"We are constantly on tenterhooks and looking for danger signs," he says. Indeed, their state of alert is how the sudden change in the shape of the dumpsite was noticed in the first place.

Can you trust environmental officials?

For someone visiting the place for the first time, the changes may not stand out. "But we have lived all our lives here, we know every little detail of this village. And when a 150-meter-long stretch cave-in by over 25-30 feet, the change can't be overlooked," Gohil adds.

This is not the first time that the dumpsite has worried local residents. Last November, a large part of the flattened part of the dumpsite had developed deep cracks and several flat areas had suddenly got elevated. While the officials had attributed this significant elevation to the high pressure of water in the upper strata of soil in the region, environment experts had pointed to seismic activities. The change is evident even today, nearly a year since it happened.

It could have sunk because of the rain.

After the recent incident, when the villagers raised an alarm and sent a written complaint to the regional Gujarat Pollution Control Board, an official visit to the site was arranged, along with the district administration and the mining department.

The regional pollution board officer Bhavnagar, A.G. Oza, insists the changes "aren't worrisome" and attributes it to the weather.

"The area received heavy rain this time. It is possible that the soil could have sunk in because of the rain," he tells The Wire. The Board, he says, along with the mining department, is now trying to assess if the caving-in had any impact on the ground surface.

"We visited the site as soon as a complaint was made. Samples have already been sent to the laboratory and we will have a clear idea only once the reports are made available," Oza adds.

Women from the Surkha village have to travel several kilometers to find potable water

Sukanya Shantha/The Wire

A questionable claim

That the dumpsite had sunk in was noticeable for at least three days between October 1 and 3, but Rohit Prajapati of an environmental watchdog group Paryavaran Suraksha Samiti, noted that it was not the first time.

"This is the third time in four years that something so strange is happening. It is a disaster in the making and the authorities ought to examine the root cause of the problem," Prajapati says, adding that the department has repeatedly failed to properly address the issue.

He also contests the GPCB's claim that excess rain could lead to something so drastic. "Then why was similar impact not seen on other dumping sites in the region? One cannot arrive at conclusions for geological changes without a deeper study of them," he says. "It can have deadly implications."

Living in pollution

The villagers have also accused the GPCB of overlooking their complaint of water pollution which has rendered a large part of the land, most importantly, the gauchar or grazing land, useless.

"In the absence of a wall or a barrier, the pollutant has freely mixed with the water bodies here and has slowly started polluting both our soil and water," complains 23- year-old Nikul Kantharia.

He says ever since the mining project took off in the region, he, like most other villagers has been forced to take his livestock farther away to graze. "Nothing grows on the grazing land anymore and the grass closer to the dumpsite makes our cattle ill," Kantharia claims.

The mining work should have been stopped long ago

Prajapati and Bharat Jambucha, a well-known environmental activist and proponent of organic farming from the region, both point to blatant violations of environmental laws in the execution of mining work, with at least 12 violations cited by local officials. "But nothing happened after that. Mining work has continued without any hassles," Jambucha says. Among some glaring violations include the absence of a boundary wall around the dumping site and proper disposal of mining effluents.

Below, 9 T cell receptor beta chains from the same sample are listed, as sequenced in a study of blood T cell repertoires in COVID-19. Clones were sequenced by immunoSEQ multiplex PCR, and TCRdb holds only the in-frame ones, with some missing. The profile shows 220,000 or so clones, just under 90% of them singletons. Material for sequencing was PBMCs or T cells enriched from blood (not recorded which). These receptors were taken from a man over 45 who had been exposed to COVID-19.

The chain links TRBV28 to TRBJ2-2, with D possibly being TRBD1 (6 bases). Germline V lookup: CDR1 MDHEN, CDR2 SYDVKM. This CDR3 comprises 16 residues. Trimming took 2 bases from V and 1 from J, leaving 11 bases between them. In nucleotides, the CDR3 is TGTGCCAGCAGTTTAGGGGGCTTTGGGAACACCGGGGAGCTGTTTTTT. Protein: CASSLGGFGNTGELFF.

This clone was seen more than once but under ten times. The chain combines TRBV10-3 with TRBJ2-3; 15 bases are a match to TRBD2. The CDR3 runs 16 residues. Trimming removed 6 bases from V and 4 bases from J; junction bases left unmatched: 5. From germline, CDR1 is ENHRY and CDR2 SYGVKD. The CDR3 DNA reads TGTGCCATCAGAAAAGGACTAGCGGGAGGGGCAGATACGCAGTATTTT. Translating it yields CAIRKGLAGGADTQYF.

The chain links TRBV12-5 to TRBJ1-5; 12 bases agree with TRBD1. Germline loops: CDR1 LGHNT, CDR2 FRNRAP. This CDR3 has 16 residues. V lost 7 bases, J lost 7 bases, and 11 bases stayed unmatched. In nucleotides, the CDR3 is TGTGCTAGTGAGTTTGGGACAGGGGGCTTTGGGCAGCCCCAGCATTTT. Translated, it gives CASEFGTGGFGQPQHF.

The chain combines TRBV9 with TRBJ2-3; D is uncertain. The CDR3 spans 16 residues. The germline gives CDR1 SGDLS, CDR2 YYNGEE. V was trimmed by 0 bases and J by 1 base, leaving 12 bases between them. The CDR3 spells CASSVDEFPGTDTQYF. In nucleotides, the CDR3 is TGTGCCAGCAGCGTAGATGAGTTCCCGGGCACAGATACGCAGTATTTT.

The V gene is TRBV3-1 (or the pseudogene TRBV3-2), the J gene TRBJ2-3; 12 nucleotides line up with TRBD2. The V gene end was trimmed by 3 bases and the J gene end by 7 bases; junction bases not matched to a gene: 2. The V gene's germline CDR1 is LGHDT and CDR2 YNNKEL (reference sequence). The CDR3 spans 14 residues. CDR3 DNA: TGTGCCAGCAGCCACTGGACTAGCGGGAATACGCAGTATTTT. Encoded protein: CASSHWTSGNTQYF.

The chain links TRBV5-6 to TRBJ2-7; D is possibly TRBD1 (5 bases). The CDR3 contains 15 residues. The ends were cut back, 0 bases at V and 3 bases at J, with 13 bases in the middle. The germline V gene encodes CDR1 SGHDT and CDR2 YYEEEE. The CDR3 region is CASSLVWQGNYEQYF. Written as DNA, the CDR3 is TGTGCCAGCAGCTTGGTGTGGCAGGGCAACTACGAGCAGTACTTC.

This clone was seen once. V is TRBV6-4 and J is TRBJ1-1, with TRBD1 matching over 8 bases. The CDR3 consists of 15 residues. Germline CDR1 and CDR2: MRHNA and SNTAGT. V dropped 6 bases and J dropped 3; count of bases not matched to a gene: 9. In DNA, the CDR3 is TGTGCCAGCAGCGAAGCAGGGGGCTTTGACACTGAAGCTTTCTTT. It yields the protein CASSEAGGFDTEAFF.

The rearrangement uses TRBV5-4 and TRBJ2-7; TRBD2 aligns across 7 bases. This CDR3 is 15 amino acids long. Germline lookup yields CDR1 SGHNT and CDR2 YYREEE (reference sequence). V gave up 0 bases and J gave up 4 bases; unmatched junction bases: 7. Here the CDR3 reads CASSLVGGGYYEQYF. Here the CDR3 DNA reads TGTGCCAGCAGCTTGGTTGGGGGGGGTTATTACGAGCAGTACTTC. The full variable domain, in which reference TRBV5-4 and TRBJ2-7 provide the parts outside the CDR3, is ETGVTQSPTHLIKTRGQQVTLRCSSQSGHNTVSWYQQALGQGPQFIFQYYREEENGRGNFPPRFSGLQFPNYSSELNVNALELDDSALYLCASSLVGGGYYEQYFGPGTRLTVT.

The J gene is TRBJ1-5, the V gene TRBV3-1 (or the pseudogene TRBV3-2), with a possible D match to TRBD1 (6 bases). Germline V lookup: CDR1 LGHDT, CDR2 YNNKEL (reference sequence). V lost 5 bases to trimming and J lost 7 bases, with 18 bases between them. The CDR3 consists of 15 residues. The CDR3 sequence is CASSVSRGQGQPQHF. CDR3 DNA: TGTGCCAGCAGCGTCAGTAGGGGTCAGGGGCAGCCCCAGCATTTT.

The mining work has also continued without a most basic requirement – effluent treatment plant and sewage treatment plant at the mining site, Prajapati points out. "The mining work should have been stopped long ago. And the company should have been levied a heavy fine. But no such thing happened," he adds.

In some villages, the groundwater level has depleted over the past few years and villagers attribute it to the mining project. Women from Surkha village travel several kilometers outside for potable water. "This is new. Until five years ago, we had some water in the village and did not have to lug water every day," says Shilaben Kantharia.

The mine has affected the landscape around the villages

Sukanya Shantha/The Wire

Resisting lignite mining

The lignite mining project has a long history of resistance. Agricultural land, along with grazing land were acquired from the cluster of 12 adjoining villages in the coastal Ghogha taluka between 1994 and 1997. The locals estimate that villagers here lost anything between 40-100% of their land to the project. "We were paid a standard Rs 40,000 per bigha," Narendra, a local photographer, says.

The money, Narendra says, felt decent in 1994 but for those who had been dependent on this land, the years to come proved very challenging. "Several villagers have now taken a small patch of land in the neighboring villages on lease and are cultivating cotton and groundnut there," Narendra says.

They were dependent on others' land for work.

Bharat Jambucha says things get further complicated for the communities which were historically landless. "Most families belonging to the Dalit or other marginalized populations in the region never owned any land. They were dependent on others' land for work. Once villagers lost their land to the project, the landless were pushed out of the village," he adds. His organization, Prakrutik Kheti Juth, has been at the forefront, fighting for the rights of the villages affected in the lignite mining project.

In 2017, when the mining project finally took off, villagers from across 12 villages protested. The demonstration was disrupted after police used force and beat many protesters. More than 350 of them were booked for rioting.

The villagers, however, did not give up. Protests and hunger strikes have continued from time to time. A few villagers even sent a letter to the President of India threatening that they would commit suicide if the government did not return their land.

"We let them have our land for over 20 years," says Gohil.